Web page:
Makes me a little sad. I’ve spent quite a lot of time with these characters by now. I’d like to send them all off to live happily ever after, but that just won’t work for this story.

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Let me be clear. I despise cliff hangers. And not just the ones that leave a main character literally hanging off some metaphorical cliff. I also hate the ones that have only a temporary resolution of the story problem–or none at all–and basically force you to pick up the next book to find out what happens.

I’ve worked really hard in all of the DUAL MAGICS books to have a complete story in each one–some problem that starts early in the book and gets some kind of resolution at the end. Of course, middle books in series also need to have a build-up of unresolved problems that will come to fruition in the last book, which complicates the resolution. But each book does have some conflict that defines that part of the series, too.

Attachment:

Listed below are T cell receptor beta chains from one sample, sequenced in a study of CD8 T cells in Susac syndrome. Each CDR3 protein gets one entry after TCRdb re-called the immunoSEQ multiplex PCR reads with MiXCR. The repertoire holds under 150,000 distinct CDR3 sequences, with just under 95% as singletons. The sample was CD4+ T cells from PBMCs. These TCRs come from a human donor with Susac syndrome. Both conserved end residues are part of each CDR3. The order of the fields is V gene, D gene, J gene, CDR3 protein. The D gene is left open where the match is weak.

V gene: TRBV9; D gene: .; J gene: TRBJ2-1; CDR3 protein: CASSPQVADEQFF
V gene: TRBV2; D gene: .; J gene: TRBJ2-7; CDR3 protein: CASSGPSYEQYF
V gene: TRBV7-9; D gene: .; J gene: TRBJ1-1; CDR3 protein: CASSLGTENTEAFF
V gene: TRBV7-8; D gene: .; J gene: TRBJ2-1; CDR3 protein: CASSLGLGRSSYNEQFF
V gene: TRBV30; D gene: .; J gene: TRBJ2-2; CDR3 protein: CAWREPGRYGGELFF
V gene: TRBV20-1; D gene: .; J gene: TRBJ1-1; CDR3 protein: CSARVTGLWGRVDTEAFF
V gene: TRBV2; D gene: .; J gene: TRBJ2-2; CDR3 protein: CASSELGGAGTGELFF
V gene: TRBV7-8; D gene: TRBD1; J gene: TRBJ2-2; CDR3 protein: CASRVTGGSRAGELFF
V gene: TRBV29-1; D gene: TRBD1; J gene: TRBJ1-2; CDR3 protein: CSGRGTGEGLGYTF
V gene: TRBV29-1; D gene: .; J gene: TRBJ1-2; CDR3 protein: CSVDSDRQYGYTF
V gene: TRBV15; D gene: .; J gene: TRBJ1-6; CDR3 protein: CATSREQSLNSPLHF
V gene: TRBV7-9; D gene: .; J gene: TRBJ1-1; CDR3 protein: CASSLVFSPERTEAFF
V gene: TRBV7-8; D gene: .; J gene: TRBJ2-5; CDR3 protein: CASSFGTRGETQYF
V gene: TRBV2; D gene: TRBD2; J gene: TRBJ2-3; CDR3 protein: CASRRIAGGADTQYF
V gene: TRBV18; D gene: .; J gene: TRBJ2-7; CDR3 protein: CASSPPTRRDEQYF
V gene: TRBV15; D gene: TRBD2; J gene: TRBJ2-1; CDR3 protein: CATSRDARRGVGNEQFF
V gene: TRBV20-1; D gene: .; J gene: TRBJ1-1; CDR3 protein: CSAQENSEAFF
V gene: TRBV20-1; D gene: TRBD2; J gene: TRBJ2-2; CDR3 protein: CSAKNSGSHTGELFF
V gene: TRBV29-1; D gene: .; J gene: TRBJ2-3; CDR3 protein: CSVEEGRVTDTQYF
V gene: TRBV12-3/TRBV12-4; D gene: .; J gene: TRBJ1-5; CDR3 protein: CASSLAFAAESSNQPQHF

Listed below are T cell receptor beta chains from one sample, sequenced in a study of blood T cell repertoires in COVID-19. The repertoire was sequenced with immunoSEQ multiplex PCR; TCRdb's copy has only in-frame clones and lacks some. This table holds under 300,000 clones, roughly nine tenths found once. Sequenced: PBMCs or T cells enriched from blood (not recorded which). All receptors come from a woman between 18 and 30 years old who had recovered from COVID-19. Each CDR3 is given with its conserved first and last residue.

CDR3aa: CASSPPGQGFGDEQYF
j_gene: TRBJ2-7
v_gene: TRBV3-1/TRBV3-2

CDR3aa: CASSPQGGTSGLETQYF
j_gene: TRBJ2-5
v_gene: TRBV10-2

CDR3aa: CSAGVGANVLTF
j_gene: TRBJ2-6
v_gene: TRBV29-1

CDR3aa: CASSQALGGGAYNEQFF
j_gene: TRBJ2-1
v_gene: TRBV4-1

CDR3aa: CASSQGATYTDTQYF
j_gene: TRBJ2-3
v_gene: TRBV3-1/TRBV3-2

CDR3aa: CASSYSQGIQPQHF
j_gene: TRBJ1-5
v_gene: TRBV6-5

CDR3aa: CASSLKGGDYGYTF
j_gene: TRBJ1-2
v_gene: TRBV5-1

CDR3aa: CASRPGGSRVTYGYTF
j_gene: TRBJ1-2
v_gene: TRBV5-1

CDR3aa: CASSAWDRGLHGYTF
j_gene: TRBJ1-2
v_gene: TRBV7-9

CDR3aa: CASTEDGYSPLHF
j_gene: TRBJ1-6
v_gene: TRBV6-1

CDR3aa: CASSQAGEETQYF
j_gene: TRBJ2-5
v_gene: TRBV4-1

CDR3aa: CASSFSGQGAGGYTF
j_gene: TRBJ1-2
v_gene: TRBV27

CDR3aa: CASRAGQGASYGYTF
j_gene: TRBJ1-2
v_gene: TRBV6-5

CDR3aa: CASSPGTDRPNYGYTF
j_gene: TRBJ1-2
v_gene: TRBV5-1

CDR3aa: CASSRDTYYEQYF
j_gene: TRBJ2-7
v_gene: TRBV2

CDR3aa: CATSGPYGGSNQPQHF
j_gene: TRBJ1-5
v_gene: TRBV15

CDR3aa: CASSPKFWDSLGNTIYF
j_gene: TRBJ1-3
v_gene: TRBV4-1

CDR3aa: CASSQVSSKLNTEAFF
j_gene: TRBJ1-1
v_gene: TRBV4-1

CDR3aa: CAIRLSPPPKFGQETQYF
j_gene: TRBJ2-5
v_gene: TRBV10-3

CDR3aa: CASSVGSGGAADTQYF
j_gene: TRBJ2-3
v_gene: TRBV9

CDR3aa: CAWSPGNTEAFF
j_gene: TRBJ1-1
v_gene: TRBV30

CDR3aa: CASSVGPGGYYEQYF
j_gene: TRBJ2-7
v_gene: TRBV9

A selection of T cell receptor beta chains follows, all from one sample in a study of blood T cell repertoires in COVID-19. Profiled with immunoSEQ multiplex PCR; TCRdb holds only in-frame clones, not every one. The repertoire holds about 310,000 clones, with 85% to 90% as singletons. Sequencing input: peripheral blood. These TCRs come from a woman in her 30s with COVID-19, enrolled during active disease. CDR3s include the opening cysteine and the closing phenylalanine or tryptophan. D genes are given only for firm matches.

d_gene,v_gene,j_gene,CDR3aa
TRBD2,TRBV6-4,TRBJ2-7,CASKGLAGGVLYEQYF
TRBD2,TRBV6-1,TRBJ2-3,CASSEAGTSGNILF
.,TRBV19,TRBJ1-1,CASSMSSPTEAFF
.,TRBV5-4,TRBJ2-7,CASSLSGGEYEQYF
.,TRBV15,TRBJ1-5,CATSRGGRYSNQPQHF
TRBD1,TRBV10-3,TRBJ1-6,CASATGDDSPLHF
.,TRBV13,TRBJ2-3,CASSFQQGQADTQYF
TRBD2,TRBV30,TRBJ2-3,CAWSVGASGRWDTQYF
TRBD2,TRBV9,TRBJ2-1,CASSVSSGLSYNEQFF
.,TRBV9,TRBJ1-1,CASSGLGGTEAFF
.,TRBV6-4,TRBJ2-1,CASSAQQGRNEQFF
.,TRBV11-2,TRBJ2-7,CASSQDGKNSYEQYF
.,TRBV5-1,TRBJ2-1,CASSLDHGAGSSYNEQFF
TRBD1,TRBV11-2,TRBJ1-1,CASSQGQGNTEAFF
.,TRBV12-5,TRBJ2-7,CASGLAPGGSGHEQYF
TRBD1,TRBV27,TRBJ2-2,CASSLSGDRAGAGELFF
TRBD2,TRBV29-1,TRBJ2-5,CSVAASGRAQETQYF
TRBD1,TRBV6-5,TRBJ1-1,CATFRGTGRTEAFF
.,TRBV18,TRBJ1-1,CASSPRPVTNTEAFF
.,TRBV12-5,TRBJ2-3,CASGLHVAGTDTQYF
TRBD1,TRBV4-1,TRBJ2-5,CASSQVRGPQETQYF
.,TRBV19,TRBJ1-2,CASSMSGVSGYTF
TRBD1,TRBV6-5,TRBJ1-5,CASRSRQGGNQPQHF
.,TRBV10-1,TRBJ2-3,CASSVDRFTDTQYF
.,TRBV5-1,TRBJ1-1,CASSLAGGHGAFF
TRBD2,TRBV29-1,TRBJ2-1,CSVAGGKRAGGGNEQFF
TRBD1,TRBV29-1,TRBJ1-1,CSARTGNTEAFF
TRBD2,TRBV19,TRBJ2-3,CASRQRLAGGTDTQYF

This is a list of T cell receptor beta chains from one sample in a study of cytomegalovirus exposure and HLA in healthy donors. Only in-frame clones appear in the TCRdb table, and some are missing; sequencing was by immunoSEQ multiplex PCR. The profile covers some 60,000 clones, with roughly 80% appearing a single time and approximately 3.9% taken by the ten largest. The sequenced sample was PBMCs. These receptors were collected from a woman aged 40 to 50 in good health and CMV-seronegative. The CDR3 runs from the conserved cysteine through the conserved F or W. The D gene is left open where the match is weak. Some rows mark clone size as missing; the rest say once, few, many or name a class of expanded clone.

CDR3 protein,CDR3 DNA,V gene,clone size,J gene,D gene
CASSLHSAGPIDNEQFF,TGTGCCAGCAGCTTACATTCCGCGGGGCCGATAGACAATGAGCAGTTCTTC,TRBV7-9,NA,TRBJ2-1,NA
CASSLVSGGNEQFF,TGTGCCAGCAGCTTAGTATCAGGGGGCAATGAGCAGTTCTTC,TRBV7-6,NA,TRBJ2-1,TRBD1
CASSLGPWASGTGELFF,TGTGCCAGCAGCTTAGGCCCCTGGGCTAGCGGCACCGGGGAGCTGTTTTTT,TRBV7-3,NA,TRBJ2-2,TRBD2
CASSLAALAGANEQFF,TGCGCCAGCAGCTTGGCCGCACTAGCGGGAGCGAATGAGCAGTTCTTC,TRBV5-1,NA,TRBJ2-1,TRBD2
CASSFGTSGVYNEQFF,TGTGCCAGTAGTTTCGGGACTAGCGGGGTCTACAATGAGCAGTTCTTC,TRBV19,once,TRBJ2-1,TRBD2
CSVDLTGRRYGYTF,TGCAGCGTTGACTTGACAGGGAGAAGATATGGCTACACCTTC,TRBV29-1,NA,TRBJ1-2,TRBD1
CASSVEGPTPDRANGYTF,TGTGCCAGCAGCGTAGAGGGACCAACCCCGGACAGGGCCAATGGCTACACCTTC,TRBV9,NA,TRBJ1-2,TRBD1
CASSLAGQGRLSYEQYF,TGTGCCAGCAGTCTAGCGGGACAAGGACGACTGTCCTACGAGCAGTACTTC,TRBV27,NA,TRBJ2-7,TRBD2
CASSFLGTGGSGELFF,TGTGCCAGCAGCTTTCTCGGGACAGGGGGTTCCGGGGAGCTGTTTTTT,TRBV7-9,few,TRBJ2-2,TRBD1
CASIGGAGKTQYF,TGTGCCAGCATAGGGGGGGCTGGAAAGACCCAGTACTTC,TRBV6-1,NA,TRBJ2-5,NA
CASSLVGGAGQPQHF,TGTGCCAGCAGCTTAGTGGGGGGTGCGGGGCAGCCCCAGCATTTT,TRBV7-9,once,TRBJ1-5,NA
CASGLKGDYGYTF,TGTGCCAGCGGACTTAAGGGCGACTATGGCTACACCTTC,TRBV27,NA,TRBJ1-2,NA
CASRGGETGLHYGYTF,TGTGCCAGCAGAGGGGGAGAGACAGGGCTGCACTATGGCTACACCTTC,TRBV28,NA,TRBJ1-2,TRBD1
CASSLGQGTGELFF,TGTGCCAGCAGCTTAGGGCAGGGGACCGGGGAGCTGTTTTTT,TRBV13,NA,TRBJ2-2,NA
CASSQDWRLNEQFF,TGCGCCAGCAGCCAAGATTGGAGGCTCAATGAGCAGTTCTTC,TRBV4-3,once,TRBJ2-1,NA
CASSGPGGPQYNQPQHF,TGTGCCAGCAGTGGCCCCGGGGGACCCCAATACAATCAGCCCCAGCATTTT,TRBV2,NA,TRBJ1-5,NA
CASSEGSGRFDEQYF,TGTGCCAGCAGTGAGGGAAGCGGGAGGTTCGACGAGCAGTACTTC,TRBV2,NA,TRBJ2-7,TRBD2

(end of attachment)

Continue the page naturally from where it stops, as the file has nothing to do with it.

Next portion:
While I’ve been taking a brief respite from DUAL MAGICS, I’ve been working on a very rough draft of the first book of what will be my next epic fantasy series. (By the way, the break is working. My subconscious has started throwing up ideas about the way things should go as I build to the series climax. I’ll be able to go back to it with more enthusiasm–and more inspiration–soon.) I think this new series will be a trilogy, possibly a duology.

But here’s the problem: right now at least, I can’t see any way that this first book can end that isn’t a cliff hanger. Oh, not that I won’t have, sort of, resolved the conflict I set up at the beginning. But it won’t be a satisfying kind of resolution. And it can’t be, not for this series.

And that presents a problem for me. I don’t want to do to my readers the sort of thing that annoys me as a reader. Maybe it’s a good thing I’m getting a start on this now. I may need to write this series all the way to the end, at least in rough draft, first. That way, I could shorten the time between releases so maybe it wouldn’t be so bad.